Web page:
I’m hammering out the broad shape of two big subplots in my new book. Sadly, I don’t believe that any book will help me with this. Subplots are unique to each story. But some elements are standard for subplots that span the length of most the book.
Introduction. Characters may be set up in the Introduction or they may first appear in the Early Middle. Since major subplots typically do not start in the Introduction (common exception: major romance subplot), the characters and/or situation are often in stasis at this point, maybe feeling the pressures of the situation (or maybe not) but not yet pushed into doing anything about it.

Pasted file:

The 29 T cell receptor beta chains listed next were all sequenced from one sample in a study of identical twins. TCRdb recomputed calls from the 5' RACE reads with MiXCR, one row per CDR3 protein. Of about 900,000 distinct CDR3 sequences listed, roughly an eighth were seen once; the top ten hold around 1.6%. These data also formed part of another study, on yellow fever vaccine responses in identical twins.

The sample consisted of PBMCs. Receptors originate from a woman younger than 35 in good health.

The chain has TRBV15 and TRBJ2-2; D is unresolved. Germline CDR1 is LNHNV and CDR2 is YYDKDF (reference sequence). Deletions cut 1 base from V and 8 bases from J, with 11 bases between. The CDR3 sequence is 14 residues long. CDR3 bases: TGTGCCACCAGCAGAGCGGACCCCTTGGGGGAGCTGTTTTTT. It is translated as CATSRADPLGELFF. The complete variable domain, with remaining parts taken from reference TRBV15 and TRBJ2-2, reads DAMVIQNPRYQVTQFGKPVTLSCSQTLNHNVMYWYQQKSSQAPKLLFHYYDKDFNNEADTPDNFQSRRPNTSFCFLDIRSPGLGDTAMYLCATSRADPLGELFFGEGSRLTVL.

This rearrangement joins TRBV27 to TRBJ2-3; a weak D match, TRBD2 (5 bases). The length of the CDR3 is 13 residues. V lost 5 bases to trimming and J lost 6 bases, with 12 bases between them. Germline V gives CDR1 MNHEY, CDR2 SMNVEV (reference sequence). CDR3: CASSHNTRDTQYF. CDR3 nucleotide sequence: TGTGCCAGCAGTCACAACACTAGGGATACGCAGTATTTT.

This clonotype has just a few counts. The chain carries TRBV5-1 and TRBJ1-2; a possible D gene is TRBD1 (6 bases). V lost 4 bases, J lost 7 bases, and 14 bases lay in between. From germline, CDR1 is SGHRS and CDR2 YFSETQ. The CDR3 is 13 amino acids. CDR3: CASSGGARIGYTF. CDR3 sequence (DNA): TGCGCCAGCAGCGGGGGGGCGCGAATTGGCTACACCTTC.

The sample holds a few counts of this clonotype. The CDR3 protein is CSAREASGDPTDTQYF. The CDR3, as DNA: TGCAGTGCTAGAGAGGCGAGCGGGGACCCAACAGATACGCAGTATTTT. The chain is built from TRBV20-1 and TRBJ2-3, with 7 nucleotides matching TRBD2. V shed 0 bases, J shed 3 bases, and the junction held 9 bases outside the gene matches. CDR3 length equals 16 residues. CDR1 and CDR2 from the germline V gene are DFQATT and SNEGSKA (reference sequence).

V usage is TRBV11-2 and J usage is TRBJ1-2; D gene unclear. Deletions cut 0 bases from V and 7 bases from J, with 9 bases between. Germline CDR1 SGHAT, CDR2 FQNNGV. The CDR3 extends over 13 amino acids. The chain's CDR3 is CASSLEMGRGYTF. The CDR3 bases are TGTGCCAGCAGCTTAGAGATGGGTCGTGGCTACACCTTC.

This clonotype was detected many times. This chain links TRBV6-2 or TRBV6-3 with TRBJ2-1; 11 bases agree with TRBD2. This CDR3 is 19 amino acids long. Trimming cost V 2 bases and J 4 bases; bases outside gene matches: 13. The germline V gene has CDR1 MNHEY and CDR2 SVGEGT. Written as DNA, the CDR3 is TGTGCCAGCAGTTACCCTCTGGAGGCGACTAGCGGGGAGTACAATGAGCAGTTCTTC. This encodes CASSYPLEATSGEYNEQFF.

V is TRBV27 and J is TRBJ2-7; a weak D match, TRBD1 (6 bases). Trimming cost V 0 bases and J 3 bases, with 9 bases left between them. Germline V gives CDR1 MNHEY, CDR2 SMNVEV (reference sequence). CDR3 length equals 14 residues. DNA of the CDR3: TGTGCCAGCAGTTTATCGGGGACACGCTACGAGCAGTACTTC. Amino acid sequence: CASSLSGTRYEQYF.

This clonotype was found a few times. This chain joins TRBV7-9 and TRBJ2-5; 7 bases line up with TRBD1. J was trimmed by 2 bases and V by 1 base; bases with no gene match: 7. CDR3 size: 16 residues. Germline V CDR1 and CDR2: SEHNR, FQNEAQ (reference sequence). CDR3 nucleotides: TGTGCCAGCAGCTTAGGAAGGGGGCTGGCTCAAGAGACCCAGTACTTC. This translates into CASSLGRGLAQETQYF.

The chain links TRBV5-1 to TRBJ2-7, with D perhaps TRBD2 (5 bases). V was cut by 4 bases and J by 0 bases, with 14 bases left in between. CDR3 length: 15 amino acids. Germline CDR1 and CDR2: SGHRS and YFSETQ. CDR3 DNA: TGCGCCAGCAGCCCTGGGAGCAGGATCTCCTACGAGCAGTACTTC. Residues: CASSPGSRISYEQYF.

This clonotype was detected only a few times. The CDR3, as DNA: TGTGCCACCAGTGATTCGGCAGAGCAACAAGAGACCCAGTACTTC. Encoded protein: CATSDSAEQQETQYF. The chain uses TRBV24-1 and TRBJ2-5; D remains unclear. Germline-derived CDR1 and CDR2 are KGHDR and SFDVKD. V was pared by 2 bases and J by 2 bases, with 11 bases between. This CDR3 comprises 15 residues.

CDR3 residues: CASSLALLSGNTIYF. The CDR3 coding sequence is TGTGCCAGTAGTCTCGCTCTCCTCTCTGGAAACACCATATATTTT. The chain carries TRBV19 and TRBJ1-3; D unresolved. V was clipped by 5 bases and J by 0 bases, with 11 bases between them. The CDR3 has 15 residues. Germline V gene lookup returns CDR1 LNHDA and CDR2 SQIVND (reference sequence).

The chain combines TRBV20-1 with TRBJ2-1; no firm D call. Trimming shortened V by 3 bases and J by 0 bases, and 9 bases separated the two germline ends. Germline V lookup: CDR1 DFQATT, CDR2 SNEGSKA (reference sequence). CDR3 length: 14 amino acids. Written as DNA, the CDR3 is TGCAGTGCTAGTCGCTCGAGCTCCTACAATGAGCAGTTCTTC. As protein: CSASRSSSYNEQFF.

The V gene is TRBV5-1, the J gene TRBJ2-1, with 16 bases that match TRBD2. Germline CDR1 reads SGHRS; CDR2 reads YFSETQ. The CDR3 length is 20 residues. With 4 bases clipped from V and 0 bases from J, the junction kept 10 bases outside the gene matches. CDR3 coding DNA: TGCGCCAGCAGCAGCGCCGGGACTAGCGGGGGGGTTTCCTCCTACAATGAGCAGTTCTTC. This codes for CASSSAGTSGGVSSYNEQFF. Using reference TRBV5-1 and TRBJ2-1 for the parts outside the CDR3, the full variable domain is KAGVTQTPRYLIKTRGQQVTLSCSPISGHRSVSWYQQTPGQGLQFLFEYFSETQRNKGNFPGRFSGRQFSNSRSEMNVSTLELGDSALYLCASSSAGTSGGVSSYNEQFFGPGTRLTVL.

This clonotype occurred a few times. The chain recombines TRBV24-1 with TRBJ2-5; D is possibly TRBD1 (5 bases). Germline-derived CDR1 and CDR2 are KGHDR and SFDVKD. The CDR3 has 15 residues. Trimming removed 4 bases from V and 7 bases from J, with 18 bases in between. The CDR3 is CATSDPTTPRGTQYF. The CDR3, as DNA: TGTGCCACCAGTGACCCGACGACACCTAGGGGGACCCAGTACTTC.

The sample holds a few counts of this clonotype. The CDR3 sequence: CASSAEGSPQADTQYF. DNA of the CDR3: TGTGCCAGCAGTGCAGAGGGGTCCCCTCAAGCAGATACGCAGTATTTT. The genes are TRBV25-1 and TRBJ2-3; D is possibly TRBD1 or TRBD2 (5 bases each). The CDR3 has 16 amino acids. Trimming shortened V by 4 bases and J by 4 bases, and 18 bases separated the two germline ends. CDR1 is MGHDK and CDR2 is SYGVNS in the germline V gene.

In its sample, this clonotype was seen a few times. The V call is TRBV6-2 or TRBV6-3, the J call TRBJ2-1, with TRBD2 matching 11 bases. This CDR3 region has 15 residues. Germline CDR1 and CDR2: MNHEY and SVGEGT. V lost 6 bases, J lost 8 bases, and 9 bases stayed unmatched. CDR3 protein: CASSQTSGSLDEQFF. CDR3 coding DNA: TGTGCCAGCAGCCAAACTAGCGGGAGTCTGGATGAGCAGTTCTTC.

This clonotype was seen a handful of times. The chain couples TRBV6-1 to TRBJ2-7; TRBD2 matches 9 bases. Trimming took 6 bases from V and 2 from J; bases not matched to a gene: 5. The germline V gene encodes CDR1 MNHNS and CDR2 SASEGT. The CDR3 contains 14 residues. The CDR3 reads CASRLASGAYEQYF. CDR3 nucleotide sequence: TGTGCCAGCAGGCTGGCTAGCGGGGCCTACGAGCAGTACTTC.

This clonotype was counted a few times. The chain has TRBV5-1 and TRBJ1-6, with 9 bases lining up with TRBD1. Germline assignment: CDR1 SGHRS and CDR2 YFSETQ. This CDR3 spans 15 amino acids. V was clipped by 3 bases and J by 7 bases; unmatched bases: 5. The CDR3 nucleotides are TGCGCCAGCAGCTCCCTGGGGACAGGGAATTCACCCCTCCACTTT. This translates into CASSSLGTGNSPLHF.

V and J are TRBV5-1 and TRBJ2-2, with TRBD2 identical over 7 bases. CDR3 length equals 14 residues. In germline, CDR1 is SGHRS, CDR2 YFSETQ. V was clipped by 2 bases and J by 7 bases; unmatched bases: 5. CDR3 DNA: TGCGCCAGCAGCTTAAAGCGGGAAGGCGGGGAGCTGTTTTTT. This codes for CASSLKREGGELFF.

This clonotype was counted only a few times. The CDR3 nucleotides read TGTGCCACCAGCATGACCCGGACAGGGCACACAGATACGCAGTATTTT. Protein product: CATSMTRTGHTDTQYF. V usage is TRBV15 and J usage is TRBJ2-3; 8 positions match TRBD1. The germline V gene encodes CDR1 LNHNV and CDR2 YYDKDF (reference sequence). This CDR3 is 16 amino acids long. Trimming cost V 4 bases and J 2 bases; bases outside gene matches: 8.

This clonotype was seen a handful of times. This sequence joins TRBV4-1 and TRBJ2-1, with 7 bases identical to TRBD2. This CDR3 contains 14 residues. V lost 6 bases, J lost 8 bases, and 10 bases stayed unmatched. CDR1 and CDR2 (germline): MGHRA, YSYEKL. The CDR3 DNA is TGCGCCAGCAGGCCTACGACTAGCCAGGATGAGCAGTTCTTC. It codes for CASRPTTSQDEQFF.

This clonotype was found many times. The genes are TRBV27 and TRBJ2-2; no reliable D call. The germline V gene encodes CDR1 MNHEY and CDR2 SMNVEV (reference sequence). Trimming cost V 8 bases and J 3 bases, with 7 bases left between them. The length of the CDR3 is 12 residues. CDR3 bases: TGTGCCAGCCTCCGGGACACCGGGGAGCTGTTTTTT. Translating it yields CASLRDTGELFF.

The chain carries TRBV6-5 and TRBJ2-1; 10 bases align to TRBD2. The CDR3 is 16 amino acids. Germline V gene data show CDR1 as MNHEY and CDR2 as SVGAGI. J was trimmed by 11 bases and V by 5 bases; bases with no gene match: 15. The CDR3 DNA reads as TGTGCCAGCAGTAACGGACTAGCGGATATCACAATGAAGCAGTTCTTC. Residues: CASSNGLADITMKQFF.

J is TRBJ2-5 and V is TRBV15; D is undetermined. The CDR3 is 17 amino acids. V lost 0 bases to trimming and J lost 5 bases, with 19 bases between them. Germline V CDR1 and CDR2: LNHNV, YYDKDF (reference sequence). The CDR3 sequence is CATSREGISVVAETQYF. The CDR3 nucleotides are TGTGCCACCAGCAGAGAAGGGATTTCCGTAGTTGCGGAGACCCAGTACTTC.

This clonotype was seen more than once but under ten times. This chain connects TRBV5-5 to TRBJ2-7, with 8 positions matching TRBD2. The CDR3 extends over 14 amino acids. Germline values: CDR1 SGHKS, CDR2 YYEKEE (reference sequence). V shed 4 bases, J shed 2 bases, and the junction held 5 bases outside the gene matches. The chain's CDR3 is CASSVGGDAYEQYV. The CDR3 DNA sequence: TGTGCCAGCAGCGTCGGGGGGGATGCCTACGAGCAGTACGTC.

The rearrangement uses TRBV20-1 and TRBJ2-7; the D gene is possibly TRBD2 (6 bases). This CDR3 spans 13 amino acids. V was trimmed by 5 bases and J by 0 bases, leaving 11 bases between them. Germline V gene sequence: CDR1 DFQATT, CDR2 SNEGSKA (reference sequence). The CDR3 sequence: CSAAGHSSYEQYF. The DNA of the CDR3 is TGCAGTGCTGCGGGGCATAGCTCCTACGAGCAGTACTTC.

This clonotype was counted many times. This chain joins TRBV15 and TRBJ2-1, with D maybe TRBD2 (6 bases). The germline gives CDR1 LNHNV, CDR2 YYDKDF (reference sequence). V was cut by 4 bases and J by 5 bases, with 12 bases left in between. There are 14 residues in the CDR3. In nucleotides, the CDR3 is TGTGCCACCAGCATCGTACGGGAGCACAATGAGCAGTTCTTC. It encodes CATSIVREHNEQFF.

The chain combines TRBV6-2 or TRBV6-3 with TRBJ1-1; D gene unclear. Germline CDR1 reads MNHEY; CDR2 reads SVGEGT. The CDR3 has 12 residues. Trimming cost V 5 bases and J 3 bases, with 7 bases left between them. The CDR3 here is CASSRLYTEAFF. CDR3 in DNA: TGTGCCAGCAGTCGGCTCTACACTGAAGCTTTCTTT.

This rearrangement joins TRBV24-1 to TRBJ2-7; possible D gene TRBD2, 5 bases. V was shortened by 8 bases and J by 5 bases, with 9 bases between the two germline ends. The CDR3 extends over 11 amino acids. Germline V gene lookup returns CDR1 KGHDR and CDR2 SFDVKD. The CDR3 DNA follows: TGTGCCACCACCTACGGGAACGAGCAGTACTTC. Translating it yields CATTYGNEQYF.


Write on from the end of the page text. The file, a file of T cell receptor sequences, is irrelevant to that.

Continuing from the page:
Arc. Subplots are structured very like the main plot with a set-up, inciting incident, crisis that makes the character(s) turn from reactive to proactive, a point that propels them into the final showdown, the show-down, and resolution (optional). These points may or may not occur at the same time as in the main plot.
Timing. Subplots alternate with the main story. Long-term subplot are usually introduced in order of importance (the most important – like a romance – first). And finish up the least important subplots first. Subplots typically are resolved before the final battle of the main plot. A possible exception can be when the outcome of the subplot depends on the final battle’s result.